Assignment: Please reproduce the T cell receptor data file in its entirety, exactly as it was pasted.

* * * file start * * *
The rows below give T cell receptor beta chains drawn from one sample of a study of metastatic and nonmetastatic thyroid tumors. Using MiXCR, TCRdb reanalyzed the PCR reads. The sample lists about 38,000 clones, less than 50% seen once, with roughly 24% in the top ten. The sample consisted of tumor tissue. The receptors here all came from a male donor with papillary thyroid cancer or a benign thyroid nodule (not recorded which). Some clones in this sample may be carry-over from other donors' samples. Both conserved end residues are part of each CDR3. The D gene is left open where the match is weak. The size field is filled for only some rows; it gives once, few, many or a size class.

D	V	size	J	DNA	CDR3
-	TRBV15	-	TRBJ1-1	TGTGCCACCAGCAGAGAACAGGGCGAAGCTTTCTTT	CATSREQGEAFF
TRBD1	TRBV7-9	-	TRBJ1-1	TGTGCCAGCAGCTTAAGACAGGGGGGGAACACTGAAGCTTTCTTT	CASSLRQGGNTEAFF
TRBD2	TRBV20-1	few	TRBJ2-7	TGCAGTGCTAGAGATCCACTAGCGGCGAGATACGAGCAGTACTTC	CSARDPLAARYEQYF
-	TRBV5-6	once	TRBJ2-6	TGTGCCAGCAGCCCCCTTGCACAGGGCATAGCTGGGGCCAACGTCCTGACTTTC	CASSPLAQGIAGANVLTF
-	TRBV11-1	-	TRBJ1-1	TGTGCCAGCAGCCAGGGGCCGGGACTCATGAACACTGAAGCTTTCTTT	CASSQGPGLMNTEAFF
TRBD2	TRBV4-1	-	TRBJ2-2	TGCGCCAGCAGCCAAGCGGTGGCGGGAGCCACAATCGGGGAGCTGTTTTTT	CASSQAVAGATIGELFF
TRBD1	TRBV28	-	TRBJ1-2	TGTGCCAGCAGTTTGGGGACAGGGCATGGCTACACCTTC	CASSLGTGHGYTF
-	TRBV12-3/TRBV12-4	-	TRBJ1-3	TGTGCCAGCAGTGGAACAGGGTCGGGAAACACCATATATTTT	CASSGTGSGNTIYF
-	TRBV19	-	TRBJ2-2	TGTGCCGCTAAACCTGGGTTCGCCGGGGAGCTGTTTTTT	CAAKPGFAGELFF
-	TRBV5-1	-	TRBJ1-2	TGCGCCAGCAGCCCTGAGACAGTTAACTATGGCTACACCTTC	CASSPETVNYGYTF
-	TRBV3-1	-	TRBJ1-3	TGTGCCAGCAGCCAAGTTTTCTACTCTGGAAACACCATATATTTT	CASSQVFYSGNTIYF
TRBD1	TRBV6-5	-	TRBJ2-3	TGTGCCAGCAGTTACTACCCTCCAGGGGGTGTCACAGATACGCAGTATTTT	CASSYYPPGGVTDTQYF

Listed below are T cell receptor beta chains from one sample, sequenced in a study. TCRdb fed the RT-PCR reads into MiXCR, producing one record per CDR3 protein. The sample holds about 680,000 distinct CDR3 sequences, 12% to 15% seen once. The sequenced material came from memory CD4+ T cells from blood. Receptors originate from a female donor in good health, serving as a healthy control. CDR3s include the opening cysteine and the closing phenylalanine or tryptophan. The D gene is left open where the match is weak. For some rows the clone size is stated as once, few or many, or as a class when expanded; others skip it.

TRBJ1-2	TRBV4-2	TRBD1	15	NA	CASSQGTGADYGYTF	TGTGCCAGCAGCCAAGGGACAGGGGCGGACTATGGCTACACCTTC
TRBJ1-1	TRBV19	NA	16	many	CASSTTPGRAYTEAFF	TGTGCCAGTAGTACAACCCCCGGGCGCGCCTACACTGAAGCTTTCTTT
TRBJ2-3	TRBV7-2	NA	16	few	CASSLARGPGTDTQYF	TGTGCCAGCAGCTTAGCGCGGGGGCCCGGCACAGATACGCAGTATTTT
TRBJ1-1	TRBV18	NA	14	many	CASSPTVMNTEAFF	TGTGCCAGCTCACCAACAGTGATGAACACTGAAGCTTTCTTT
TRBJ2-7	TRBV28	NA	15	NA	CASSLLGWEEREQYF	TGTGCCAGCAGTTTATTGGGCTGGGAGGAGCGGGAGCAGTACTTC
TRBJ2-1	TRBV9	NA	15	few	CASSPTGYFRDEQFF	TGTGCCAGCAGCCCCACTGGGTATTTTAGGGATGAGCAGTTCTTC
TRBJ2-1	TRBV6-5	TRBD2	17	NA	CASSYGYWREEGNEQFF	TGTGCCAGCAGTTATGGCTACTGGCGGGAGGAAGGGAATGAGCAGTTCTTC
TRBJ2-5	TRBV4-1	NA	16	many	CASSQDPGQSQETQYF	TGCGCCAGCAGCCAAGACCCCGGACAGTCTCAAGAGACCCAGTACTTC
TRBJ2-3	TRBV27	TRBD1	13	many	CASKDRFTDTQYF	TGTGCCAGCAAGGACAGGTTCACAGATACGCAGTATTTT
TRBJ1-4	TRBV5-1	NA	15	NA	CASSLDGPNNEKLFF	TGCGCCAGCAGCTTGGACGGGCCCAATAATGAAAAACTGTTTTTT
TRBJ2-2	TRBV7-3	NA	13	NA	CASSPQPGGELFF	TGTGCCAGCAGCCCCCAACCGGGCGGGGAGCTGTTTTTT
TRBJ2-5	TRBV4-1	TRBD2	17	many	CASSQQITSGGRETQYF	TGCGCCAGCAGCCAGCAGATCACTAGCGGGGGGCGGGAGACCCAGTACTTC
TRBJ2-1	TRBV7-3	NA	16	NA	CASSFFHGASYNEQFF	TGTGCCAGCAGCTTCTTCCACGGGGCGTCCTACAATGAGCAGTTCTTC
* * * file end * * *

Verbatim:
The rows below give T cell receptor beta chains drawn from one sample of a study of metastatic and nonmetastatic thyroid tumors. Using MiXCR, TCRdb reanalyzed the PCR reads. The sample lists about 38,000 clones, less than 50% seen once, with roughly 24% in the top ten. The sample consisted of tumor tissue. The receptors here all came from a male donor with papillary thyroid cancer or a benign thyroid nodule (not recorded which). Some clones in this sample may be carry-over from other donors' samples. Both conserved end residues are part of each CDR3. The D gene is left open where the match is weak. The size field is filled for only some rows; it gives once, few, many or a size class.

D	V	size	J	DNA	CDR3
-	TRBV15	-	TRBJ1-1	TGTGCCACCAGCAGAGAACAGGGCGAAGCTTTCTTT	CATSREQGEAFF
TRBD1	TRBV7-9	-	TRBJ1-1	TGTGCCAGCAGCTTAAGACAGGGGGGGAACACTGAAGCTTTCTTT	CASSLRQGGNTEAFF
TRBD2	TRBV20-1	few	TRBJ2-7	TGCAGTGCTAGAGATCCACTAGCGGCGAGATACGAGCAGTACTTC	CSARDPLAARYEQYF
-	TRBV5-6	once	TRBJ2-6	TGTGCCAGCAGCCCCCTTGCACAGGGCATAGCTGGGGCCAACGTCCTGACTTTC	CASSPLAQGIAGANVLTF
-	TRBV11-1	-	TRBJ1-1	TGTGCCAGCAGCCAGGGGCCGGGACTCATGAACACTGAAGCTTTCTTT	CASSQGPGLMNTEAFF
TRBD2	TRBV4-1	-	TRBJ2-2	TGCGCCAGCAGCCAAGCGGTGGCGGGAGCCACAATCGGGGAGCTGTTTTTT	CASSQAVAGATIGELFF
TRBD1	TRBV28	-	TRBJ1-2	TGTGCCAGCAGTTTGGGGACAGGGCATGGCTACACCTTC	CASSLGTGHGYTF
-	TRBV12-3/TRBV12-4	-	TRBJ1-3	TGTGCCAGCAGTGGAACAGGGTCGGGAAACACCATATATTTT	CASSGTGSGNTIYF
-	TRBV19	-	TRBJ2-2	TGTGCCGCTAAACCTGGGTTCGCCGGGGAGCTGTTTTTT	CAAKPGFAGELFF
-	TRBV5-1	-	TRBJ1-2	TGCGCCAGCAGCCCTGAGACAGTTAACTATGGCTACACCTTC	CASSPETVNYGYTF
-	TRBV3-1	-	TRBJ1-3	TGTGCCAGCAGCCAAGTTTTCTACTCTGGAAACACCATATATTTT	CASSQVFYSGNTIYF
TRBD1	TRBV6-5	-	TRBJ2-3	TGTGCCAGCAGTTACTACCCTCCAGGGGGTGTCACAGATACGCAGTATTTT	CASSYYPPGGVTDTQYF

Listed below are T cell receptor beta chains from one sample, sequenced in a study. TCRdb fed the RT-PCR reads into MiXCR, producing one record per CDR3 protein. The sample holds about 680,000 distinct CDR3 sequences, 12% to 15% seen once. The sequenced material came from memory CD4+ T cells from blood. Receptors originate from a female donor in good health, serving as a healthy control. CDR3s include the opening cysteine and the closing phenylalanine or tryptophan. The D gene is left open where the match is weak. For some rows the clone size is stated as once, few or many, or as a class when expanded; others skip it.

TRBJ1-2	TRBV4-2	TRBD1	15	NA	CASSQGTGADYGYTF	TGTGCCAGCAGCCAAGGGACAGGGGCGGACTATGGCTACACCTTC
TRBJ1-1	TRBV19	NA	16	many	CASSTTPGRAYTEAFF	TGTGCCAGTAGTACAACCCCCGGGCGCGCCTACACTGAAGCTTTCTTT
TRBJ2-3	TRBV7-2	NA	16	few	CASSLARGPGTDTQYF	TGTGCCAGCAGCTTAGCGCGGGGGCCCGGCACAGATACGCAGTATTTT
TRBJ1-1	TRBV18	NA	14	many	CASSPTVMNTEAFF	TGTGCCAGCTCACCAACAGTGATGAACACTGAAGCTTTCTTT
TRBJ2-7	TRBV28	NA	15	NA	CASSLLGWEEREQYF	TGTGCCAGCAGTTTATTGGGCTGGGAGGAGCGGGAGCAGTACTTC
TRBJ2-1	TRBV9	NA	15	few	CASSPTGYFRDEQFF	TGTGCCAGCAGCCCCACTGGGTATTTTAGGGATGAGCAGTTCTTC
TRBJ2-1	TRBV6-5	TRBD2	17	NA	CASSYGYWREEGNEQFF	TGTGCCAGCAGTTATGGCTACTGGCGGGAGGAAGGGAATGAGCAGTTCTTC
TRBJ2-5	TRBV4-1	NA	16	many	CASSQDPGQSQETQYF	TGCGCCAGCAGCCAAGACCCCGGACAGTCTCAAGAGACCCAGTACTTC
TRBJ2-3	TRBV27	TRBD1	13	many	CASKDRFTDTQYF	TGTGCCAGCAAGGACAGGTTCACAGATACGCAGTATTTT
TRBJ1-4	TRBV5-1	NA	15	NA	CASSLDGPNNEKLFF	TGCGCCAGCAGCTTGGACGGGCCCAATAATGAAAAACTGTTTTTT
TRBJ2-2	TRBV7-3	NA	13	NA	CASSPQPGGELFF	TGTGCCAGCAGCCCCCAACCGGGCGGGGAGCTGTTTTTT
TRBJ2-5	TRBV4-1	TRBD2	17	many	CASSQQITSGGRETQYF	TGCGCCAGCAGCCAGCAGATCACTAGCGGGGGGCGGGAGACCCAGTACTTC
TRBJ2-1	TRBV7-3	NA	16	NA	CASSFFHGASYNEQFF	TGTGCCAGCAGCTTCTTCCACGGGGCGTCCTACAATGAGCAGTTCTTC